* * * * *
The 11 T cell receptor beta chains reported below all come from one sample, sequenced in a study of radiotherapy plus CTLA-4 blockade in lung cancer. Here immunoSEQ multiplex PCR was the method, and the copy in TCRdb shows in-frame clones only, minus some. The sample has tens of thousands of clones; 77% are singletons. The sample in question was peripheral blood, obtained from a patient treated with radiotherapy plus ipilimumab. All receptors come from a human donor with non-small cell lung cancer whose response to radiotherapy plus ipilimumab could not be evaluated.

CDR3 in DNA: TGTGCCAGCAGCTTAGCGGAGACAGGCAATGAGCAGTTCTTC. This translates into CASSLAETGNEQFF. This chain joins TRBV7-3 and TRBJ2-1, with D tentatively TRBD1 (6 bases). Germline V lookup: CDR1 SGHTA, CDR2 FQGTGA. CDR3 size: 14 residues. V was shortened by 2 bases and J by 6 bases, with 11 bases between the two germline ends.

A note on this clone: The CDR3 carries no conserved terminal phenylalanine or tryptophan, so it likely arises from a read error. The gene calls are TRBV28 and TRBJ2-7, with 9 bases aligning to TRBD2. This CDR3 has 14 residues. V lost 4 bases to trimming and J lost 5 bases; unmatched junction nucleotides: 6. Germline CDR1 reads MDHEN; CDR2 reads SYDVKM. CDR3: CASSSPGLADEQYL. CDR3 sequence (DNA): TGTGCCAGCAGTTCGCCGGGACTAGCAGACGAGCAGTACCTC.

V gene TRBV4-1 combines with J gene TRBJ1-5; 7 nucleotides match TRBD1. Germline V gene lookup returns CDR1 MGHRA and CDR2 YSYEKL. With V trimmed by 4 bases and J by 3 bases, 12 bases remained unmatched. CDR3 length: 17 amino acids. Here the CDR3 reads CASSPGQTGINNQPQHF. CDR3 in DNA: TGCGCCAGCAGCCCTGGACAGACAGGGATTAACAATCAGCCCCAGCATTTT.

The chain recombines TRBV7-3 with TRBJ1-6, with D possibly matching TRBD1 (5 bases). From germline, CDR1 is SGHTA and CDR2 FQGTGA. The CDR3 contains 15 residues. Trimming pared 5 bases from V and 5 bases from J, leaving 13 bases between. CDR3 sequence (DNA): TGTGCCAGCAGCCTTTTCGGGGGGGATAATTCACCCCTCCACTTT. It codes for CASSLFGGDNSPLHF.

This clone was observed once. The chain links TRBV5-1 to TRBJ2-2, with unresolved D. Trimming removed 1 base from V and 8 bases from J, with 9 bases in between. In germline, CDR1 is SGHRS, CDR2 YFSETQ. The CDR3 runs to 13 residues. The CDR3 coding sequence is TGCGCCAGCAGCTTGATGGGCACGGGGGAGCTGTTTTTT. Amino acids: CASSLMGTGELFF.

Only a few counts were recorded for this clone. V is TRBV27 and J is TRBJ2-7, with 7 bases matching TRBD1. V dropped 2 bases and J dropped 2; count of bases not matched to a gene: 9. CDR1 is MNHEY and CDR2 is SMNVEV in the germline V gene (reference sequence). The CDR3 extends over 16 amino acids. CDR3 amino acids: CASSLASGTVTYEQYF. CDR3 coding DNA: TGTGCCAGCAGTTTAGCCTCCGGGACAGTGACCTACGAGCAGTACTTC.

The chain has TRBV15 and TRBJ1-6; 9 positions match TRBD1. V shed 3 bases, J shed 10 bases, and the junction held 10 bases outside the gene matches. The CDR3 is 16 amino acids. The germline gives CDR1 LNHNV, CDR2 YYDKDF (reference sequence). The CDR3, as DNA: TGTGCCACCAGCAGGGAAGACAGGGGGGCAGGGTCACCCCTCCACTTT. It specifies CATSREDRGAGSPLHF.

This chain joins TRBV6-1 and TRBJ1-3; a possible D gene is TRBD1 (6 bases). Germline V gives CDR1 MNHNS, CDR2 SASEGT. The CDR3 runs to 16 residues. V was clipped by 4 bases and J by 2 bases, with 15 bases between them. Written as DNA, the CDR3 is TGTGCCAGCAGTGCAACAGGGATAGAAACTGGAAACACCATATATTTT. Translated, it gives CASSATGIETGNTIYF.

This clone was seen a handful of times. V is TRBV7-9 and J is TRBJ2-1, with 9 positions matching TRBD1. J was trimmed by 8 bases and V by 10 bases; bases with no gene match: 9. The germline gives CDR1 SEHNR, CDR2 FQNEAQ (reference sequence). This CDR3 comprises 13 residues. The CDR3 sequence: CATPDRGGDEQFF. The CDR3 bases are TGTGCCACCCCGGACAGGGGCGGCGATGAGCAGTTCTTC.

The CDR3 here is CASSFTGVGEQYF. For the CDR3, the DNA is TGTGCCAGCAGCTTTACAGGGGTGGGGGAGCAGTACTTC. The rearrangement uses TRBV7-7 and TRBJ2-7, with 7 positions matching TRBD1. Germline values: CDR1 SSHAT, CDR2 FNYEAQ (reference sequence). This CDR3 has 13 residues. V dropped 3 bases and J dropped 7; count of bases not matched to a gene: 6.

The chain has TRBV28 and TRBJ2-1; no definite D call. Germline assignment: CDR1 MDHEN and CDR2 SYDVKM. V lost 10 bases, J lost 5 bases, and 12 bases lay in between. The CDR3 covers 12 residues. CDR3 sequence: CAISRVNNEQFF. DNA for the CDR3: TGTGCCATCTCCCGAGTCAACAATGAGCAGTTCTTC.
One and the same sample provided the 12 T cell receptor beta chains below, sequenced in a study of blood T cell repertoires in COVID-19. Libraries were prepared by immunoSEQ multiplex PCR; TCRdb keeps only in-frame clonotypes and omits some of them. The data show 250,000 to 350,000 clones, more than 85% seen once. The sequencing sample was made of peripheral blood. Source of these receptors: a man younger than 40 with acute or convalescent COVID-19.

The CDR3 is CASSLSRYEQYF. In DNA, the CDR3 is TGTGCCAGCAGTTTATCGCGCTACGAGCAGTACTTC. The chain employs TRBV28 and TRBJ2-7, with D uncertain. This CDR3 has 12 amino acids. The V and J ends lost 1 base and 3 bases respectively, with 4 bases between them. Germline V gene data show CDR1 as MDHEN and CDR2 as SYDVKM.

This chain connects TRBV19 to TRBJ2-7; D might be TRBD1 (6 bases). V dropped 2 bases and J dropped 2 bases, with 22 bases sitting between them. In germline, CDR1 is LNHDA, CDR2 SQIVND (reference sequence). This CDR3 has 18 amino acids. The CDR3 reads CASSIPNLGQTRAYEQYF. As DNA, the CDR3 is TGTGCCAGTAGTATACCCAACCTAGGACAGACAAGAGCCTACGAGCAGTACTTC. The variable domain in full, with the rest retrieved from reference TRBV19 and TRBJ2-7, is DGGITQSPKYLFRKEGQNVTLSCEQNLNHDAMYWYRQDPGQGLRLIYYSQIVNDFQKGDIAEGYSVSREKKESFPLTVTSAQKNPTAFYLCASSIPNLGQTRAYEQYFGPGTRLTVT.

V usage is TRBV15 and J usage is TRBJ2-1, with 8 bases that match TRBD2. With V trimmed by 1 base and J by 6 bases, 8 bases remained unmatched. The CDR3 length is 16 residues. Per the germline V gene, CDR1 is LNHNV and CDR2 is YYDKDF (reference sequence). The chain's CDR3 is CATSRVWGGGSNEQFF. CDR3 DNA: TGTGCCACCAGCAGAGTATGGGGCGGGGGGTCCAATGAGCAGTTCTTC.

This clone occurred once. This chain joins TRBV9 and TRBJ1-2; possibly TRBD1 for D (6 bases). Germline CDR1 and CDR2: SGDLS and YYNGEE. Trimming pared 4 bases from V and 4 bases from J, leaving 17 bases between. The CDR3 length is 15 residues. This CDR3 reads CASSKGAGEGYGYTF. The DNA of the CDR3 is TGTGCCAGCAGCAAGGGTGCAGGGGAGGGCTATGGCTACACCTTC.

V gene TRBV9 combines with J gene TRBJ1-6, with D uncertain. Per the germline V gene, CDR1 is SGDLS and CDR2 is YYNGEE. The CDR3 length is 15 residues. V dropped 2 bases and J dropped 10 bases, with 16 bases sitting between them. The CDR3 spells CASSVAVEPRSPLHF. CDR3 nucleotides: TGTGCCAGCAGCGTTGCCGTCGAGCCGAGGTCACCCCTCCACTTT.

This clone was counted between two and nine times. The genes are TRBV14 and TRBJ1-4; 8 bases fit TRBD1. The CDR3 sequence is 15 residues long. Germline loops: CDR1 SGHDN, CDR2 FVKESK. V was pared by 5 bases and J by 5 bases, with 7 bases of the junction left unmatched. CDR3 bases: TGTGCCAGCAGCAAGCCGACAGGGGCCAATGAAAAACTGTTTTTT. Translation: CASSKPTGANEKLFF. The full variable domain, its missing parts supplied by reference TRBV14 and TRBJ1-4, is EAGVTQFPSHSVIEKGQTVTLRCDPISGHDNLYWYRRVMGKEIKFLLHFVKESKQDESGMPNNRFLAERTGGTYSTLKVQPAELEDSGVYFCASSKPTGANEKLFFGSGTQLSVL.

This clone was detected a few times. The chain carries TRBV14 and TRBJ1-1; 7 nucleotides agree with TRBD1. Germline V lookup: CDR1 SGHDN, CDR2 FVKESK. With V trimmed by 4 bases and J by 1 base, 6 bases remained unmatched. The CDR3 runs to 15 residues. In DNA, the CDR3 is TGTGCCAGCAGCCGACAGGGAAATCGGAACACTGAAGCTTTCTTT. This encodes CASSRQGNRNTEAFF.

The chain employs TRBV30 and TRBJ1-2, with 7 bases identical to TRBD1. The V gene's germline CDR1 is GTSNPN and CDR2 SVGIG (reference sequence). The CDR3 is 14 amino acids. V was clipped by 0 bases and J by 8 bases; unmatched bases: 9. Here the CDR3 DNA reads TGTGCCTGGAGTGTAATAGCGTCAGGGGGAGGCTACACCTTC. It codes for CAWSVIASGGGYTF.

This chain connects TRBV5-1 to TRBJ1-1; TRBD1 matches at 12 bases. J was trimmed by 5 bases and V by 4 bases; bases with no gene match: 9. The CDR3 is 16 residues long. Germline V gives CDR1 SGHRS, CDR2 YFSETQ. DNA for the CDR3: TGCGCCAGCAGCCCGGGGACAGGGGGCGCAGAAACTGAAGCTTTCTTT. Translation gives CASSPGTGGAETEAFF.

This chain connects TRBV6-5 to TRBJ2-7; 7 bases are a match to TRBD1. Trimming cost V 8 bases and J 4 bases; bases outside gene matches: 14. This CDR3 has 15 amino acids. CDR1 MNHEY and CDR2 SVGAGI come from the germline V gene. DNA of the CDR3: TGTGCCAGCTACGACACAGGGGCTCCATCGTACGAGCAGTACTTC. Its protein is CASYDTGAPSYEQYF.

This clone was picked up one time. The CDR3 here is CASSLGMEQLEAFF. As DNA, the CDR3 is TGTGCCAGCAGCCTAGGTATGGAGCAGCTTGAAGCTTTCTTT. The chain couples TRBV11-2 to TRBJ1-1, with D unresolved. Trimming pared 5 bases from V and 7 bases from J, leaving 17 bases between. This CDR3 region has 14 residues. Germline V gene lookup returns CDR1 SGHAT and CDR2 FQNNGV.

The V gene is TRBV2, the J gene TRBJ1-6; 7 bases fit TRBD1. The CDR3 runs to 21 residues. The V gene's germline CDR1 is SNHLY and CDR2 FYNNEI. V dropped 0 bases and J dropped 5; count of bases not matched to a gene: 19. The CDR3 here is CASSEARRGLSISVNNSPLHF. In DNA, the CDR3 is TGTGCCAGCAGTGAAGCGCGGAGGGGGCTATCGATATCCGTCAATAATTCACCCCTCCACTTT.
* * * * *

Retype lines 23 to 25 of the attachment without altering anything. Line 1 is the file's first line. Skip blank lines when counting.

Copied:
This chain connects TRBV6-5 to TRBJ2-7; 7 bases are a match to TRBD1. Trimming cost V 8 bases and J 4 bases; bases outside gene matches: 14. This CDR3 has 15 amino acids. CDR1 MNHEY and CDR2 SVGAGI come from the germline V gene. DNA of the CDR3: TGTGCCAGCTACGACACAGGGGCTCCATCGTACGAGCAGTACTTC. Its protein is CASYDTGAPSYEQYF.

This clone was picked up one time. The CDR3 here is CASSLGMEQLEAFF. As DNA, the CDR3 is TGTGCCAGCAGCCTAGGTATGGAGCAGCTTGAAGCTTTCTTT. The chain couples TRBV11-2 to TRBJ1-1, with D unresolved. Trimming pared 5 bases from V and 7 bases from J, leaving 17 bases between. This CDR3 region has 14 residues. Germline V gene lookup returns CDR1 SGHAT and CDR2 FQNNGV.

The V gene is TRBV2, the J gene TRBJ1-6; 7 bases fit TRBD1. The CDR3 runs to 21 residues. The V gene's germline CDR1 is SNHLY and CDR2 FYNNEI. V dropped 0 bases and J dropped 5; count of bases not matched to a gene: 19. The CDR3 here is CASSEARRGLSISVNNSPLHF. In DNA, the CDR3 is TGTGCCAGCAGTGAAGCGCGGAGGGGGCTATCGATATCCGTCAATAATTCACCCCTCCACTTT.